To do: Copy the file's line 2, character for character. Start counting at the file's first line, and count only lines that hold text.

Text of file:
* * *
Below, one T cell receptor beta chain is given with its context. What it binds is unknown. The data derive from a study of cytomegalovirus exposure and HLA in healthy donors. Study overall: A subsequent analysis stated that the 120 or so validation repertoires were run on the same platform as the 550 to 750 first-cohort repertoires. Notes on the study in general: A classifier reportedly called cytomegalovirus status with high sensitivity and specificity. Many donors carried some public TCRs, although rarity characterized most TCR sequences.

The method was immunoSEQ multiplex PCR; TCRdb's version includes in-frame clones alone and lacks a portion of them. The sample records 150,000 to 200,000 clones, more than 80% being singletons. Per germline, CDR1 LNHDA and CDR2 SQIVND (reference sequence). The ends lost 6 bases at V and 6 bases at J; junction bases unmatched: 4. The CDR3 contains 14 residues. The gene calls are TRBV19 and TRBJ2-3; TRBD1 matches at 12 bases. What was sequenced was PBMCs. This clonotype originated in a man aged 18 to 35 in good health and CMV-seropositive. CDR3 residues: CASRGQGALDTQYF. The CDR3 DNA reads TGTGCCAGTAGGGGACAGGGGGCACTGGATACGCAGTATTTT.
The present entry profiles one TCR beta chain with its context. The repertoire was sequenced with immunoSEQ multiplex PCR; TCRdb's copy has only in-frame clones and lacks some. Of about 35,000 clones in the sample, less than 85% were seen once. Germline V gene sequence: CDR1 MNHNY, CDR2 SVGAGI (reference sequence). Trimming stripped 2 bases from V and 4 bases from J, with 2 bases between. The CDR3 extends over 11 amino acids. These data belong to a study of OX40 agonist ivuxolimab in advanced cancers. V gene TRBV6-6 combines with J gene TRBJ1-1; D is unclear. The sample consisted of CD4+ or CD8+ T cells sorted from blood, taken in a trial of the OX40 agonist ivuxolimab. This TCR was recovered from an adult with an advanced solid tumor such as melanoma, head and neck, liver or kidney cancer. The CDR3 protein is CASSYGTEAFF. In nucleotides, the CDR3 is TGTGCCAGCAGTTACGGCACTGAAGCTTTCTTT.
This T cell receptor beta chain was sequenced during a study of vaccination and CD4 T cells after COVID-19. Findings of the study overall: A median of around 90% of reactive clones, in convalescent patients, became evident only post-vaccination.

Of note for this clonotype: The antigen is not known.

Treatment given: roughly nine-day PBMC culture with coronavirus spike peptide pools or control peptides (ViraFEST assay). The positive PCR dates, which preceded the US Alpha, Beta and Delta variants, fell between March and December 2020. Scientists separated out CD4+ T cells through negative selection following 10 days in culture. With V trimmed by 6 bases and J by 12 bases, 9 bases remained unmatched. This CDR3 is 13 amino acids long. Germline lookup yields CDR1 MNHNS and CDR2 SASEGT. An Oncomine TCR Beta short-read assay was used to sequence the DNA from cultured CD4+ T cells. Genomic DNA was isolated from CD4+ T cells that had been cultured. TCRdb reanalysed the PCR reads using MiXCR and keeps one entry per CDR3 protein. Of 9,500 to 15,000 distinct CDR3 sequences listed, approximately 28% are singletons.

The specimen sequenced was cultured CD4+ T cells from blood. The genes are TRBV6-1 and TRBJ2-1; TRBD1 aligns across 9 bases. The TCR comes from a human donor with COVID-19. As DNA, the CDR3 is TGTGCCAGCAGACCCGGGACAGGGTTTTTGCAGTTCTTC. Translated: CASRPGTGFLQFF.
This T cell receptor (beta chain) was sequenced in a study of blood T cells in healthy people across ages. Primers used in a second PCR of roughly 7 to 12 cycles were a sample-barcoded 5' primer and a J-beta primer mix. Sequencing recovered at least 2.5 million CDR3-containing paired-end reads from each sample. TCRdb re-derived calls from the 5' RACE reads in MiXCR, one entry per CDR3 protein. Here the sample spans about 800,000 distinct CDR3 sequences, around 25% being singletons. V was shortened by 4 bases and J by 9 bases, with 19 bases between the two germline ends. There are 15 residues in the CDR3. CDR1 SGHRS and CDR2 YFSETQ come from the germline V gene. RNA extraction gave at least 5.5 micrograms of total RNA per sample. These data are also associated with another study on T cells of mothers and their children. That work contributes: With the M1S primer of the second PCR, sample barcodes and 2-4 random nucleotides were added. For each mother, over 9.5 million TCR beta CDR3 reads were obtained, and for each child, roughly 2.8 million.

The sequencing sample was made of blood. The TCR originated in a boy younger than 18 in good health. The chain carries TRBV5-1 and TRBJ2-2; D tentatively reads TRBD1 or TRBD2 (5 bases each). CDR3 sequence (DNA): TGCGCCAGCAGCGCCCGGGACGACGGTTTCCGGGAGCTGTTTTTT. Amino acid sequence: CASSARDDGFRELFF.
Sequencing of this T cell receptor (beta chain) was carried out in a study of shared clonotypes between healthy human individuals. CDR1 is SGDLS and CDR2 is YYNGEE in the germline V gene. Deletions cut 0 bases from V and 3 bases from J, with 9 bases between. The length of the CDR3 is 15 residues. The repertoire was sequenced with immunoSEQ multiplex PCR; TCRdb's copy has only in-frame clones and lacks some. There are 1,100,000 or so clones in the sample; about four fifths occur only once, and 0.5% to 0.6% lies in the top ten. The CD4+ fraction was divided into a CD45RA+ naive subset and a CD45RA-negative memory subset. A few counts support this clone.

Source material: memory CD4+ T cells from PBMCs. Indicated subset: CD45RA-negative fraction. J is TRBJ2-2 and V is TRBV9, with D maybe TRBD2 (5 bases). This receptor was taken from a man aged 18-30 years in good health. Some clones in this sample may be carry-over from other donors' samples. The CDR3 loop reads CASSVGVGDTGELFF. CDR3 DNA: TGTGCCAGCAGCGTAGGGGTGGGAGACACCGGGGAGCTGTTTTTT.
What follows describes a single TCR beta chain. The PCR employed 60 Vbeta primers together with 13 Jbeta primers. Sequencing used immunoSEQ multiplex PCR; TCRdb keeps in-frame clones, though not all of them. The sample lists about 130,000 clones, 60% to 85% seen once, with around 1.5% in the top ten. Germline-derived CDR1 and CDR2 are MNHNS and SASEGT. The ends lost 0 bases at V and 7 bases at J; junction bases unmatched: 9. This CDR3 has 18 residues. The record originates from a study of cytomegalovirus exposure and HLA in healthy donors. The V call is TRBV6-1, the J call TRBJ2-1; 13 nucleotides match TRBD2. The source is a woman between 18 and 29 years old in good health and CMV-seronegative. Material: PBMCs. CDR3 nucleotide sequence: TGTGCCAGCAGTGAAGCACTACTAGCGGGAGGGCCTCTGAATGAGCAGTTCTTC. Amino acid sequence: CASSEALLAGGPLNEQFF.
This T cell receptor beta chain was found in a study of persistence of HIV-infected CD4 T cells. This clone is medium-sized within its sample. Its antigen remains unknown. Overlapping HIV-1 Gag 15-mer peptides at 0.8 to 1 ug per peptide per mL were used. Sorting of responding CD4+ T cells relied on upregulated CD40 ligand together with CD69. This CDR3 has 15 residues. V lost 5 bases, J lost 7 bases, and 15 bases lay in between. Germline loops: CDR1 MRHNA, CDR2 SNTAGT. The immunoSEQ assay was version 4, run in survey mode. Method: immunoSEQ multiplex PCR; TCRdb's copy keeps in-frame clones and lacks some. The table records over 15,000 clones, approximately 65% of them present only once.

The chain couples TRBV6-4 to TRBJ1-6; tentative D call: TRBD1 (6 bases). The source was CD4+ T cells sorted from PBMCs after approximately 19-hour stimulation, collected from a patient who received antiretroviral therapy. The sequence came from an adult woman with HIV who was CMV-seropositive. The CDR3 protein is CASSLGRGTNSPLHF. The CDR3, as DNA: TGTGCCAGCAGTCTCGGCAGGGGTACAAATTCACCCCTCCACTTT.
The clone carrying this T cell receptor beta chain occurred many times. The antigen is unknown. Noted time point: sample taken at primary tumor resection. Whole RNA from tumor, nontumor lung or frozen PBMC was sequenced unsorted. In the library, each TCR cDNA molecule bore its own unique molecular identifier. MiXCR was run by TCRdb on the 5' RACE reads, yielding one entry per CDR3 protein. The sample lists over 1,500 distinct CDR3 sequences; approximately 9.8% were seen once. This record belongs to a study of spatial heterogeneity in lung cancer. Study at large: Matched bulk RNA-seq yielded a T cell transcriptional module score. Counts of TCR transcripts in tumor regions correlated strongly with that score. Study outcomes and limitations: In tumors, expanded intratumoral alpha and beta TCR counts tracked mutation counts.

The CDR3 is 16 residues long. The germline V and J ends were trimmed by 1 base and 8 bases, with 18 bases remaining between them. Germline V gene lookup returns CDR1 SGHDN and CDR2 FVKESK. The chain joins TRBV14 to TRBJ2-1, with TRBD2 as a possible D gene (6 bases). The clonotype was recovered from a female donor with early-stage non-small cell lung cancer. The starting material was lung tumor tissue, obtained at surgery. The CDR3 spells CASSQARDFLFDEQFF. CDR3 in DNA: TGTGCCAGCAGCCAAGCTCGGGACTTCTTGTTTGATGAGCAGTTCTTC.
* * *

The method was immunoSEQ multiplex PCR; TCRdb's version includes in-frame clones alone and lacks a portion of them. The sample records 150,000 to 200,000 clones, more than 80% being singletons. Per germline, CDR1 LNHDA and CDR2 SQIVND (reference sequence). The ends lost 6 bases at V and 6 bases at J; junction bases unmatched: 4. The CDR3 contains 14 residues. The gene calls are TRBV19 and TRBJ2-3; TRBD1 matches at 12 bases. What was sequenced was PBMCs. This clonotype originated in a man aged 18 to 35 in good health and CMV-seropositive. CDR3 residues: CASRGQGALDTQYF. The CDR3 DNA reads TGTGCCAGTAGGGGACAGGGGGCACTGGATACGCAGTATTTT.